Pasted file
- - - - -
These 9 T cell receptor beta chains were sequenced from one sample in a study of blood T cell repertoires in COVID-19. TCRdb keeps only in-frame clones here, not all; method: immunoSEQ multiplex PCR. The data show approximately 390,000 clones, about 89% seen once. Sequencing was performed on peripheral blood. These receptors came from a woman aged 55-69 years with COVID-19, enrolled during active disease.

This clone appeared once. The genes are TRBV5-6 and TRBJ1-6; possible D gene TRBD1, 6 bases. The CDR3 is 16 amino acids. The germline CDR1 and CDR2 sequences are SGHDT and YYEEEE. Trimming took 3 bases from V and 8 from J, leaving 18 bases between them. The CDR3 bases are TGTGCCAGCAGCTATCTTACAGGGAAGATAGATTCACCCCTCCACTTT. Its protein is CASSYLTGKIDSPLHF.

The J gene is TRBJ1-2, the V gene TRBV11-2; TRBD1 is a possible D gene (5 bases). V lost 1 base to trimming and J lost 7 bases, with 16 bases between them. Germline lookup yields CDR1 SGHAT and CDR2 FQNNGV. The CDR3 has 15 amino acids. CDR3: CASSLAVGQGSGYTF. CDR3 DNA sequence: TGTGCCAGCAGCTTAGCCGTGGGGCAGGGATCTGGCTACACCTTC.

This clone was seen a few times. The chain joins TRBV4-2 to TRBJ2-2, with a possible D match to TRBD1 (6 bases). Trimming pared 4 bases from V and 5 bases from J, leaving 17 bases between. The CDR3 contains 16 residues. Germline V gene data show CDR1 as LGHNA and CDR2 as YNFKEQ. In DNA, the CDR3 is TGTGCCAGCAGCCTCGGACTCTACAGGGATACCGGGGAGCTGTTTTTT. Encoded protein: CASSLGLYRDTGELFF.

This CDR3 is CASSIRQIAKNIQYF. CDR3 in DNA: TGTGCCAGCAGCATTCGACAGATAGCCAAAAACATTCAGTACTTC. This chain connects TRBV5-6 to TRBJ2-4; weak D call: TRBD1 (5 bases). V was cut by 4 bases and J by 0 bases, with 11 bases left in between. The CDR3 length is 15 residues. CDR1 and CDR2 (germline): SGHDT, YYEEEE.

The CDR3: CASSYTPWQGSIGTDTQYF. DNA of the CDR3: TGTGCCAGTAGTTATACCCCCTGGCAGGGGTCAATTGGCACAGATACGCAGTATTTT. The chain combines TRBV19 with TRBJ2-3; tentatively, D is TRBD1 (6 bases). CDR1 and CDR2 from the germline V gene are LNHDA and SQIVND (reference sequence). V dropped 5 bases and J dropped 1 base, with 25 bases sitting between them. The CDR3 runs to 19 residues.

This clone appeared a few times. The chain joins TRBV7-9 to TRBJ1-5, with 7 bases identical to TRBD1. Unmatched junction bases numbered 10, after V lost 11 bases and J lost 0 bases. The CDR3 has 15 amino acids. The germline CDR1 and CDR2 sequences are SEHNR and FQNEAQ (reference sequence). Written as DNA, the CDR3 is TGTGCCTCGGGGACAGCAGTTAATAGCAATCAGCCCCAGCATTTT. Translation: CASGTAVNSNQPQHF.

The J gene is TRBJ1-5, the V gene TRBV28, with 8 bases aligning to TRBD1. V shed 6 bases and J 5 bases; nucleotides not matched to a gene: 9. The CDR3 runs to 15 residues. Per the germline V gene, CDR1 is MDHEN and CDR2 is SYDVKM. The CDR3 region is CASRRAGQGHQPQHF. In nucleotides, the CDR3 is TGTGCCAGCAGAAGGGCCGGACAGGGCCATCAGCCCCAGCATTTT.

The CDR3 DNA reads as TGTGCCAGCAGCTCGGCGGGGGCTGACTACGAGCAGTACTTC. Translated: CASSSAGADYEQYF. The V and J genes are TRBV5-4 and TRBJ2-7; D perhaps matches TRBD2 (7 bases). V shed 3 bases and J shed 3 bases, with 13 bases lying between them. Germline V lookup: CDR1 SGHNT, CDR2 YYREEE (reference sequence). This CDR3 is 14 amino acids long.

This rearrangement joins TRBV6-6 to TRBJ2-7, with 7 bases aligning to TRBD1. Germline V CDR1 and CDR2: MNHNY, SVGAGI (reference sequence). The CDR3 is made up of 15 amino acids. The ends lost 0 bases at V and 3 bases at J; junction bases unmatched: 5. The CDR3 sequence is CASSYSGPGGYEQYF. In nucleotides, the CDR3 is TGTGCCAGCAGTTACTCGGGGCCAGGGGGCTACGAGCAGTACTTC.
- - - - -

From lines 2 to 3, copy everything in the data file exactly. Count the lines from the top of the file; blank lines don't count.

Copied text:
This clone appeared once. The genes are TRBV5-6 and TRBJ1-6; possible D gene TRBD1, 6 bases. The CDR3 is 16 amino acids. The germline CDR1 and CDR2 sequences are SGHDT and YYEEEE. Trimming took 3 bases from V and 8 from J, leaving 18 bases between them. The CDR3 bases are TGTGCCAGCAGCTATCTTACAGGGAAGATAGATTCACCCCTCCACTTT. Its protein is CASSYLTGKIDSPLHF.

The J gene is TRBJ1-2, the V gene TRBV11-2; TRBD1 is a possible D gene (5 bases). V lost 1 base to trimming and J lost 7 bases, with 16 bases between them. Germline lookup yields CDR1 SGHAT and CDR2 FQNNGV. The CDR3 has 15 amino acids. CDR3: CASSLAVGQGSGYTF. CDR3 DNA sequence: TGTGCCAGCAGCTTAGCCGTGGGGCAGGGATCTGGCTACACCTTC.